It loses a point for trying to be an introduction to programming in general. There are better books for that, and better approaches than starting at the lowest level (actually, you *could* build your own chips..). It is not a general reference to assembly, will not take you very deep, and is not intended to. IMHO, it should have been.

Anyway, this is the place to go if you want to get started on asm and you use linux (in particular, it's better than the Hyde book).
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13 of 13 people found the following review helpful By Håkon Hallingstad on August 3, 2004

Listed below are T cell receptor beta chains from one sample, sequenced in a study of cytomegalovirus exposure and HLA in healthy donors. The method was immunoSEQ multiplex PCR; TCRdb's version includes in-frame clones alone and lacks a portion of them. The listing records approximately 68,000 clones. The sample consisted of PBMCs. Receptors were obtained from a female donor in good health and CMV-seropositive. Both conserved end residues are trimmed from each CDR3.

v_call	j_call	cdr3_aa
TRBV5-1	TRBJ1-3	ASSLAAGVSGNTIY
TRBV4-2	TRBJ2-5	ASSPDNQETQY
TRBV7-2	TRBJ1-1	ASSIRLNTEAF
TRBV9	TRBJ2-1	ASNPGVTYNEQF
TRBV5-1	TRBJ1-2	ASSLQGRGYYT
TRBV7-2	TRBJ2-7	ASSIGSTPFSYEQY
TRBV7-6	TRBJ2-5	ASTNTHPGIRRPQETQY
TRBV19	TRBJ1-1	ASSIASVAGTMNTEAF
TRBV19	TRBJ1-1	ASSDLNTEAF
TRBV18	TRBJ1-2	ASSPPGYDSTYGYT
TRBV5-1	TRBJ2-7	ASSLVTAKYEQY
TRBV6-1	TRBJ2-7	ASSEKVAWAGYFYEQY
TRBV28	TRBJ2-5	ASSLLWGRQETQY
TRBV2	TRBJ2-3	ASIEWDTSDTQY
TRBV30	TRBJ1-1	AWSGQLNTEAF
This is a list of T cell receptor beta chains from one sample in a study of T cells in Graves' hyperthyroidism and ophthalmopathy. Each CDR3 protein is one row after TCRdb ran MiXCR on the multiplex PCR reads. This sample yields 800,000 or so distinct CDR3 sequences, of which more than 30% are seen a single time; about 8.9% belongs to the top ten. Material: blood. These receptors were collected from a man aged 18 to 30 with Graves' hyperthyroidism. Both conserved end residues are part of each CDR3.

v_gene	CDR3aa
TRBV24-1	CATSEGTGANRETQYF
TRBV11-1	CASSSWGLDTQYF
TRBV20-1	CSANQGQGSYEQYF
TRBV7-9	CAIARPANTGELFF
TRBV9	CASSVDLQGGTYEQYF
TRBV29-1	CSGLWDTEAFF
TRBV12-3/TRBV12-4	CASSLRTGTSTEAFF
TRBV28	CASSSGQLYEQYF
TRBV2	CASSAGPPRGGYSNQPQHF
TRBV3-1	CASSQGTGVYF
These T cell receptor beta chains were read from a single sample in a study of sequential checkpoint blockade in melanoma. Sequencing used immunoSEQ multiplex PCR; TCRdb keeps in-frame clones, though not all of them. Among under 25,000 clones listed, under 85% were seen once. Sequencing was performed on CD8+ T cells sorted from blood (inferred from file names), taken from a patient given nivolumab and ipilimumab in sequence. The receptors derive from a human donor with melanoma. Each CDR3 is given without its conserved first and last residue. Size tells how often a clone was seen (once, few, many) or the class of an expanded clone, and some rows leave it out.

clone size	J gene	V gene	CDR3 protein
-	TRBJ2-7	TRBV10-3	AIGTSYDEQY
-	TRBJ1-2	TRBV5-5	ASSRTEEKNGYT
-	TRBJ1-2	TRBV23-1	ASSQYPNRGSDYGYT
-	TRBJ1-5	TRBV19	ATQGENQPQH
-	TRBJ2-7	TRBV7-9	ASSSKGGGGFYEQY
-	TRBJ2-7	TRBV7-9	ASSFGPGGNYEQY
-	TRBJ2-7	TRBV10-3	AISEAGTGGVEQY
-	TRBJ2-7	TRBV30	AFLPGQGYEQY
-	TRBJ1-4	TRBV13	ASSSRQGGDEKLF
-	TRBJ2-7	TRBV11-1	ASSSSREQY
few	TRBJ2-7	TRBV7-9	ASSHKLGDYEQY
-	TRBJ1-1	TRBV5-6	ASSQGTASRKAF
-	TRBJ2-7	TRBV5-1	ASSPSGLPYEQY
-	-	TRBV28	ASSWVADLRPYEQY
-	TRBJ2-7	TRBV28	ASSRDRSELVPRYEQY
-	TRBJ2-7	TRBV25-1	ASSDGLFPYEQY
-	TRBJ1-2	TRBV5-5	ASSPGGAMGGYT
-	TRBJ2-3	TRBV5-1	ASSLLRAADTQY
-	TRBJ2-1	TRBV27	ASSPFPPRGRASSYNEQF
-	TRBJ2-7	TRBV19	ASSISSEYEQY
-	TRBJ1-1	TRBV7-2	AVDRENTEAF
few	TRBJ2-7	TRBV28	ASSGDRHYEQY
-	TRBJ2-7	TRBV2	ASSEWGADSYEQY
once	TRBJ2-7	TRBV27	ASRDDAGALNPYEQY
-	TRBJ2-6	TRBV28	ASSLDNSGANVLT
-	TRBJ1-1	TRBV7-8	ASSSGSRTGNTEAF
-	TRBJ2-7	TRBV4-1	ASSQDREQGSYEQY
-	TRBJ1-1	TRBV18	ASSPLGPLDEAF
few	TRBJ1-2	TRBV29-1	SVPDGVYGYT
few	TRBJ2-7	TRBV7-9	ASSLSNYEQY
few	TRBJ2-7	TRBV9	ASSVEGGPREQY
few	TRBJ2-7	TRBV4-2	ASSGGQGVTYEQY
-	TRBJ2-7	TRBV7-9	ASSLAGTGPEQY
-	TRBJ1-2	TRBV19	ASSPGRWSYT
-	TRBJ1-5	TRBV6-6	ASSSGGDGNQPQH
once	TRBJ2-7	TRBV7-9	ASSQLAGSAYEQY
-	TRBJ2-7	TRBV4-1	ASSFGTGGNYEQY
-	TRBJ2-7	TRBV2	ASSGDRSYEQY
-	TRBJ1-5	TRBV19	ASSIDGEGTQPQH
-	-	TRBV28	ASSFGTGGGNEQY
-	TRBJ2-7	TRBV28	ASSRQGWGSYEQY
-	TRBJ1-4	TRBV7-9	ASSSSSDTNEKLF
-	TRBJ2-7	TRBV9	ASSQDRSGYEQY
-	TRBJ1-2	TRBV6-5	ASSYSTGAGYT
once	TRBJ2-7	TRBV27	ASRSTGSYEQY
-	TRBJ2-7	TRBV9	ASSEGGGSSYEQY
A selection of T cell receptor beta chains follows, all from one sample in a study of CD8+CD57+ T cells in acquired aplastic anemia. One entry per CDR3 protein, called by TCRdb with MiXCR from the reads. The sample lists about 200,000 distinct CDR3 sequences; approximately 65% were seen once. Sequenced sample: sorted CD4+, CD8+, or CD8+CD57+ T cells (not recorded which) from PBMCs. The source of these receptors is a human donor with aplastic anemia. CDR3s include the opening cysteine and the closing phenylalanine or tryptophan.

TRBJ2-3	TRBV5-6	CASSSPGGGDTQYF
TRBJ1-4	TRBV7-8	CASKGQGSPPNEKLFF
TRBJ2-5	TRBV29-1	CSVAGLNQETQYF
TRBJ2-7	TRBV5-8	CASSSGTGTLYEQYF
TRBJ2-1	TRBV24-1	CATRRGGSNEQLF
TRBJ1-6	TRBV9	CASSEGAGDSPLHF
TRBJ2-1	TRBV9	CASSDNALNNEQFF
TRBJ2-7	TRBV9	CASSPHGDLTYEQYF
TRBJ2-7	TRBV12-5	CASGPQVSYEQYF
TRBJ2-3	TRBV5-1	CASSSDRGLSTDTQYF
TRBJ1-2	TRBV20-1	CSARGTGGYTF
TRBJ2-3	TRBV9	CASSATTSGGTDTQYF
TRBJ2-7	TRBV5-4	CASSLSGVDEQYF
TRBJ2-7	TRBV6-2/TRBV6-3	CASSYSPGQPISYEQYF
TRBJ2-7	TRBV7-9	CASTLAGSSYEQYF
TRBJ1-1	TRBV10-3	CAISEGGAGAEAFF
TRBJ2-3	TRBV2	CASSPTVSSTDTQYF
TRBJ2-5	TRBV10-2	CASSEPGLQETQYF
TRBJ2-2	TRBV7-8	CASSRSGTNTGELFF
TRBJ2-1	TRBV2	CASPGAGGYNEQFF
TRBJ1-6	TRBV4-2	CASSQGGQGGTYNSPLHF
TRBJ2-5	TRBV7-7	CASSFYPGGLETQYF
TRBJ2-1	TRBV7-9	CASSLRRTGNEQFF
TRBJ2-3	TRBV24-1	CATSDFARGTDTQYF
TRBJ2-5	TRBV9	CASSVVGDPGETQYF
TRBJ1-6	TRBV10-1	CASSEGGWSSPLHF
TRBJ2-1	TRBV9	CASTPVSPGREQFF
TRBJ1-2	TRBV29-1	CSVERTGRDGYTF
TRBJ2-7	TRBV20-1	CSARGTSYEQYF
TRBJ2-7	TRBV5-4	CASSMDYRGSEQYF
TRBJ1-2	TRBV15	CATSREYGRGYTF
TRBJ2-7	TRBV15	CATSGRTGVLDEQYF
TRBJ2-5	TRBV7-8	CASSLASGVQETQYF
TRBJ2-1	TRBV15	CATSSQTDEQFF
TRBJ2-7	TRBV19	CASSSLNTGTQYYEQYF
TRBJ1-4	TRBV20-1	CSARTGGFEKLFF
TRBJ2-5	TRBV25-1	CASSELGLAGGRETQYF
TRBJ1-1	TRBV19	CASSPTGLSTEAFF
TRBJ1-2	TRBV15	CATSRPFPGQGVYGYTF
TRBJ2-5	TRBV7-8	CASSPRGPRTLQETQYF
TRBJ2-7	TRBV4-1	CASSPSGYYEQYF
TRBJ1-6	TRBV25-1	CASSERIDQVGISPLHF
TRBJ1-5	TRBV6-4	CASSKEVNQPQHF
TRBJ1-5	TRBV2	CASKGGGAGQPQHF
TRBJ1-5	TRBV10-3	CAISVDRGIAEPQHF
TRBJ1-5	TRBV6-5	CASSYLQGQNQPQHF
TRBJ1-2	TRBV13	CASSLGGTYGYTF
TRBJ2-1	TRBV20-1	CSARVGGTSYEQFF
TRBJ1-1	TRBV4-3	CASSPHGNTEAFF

Format: Paperback
I have been looking for an assembly book for Linux on x86 for a long time, but have been disapointed by the available books.

This book uses the right tools, GNU Assembler and Linux on x86, and gives a very good introduction to assembly programming. The book starts with a simple example program that is expanded and explained carefully. Topics like C function calls, Linux system calls and linking are also described very well.

The reason I give this book 4 stars is because 1. later chapters overwhelmed me with large code samples that also contained several new concepts. It is easy to get lost in an assembly program, and the author should have kept the code samples small in style with the earlier chapters. 2. Only a fraction of the instruction set is covered. But having read this book makes it easy to read Intel's documentation and the GNU Assembler Info pages.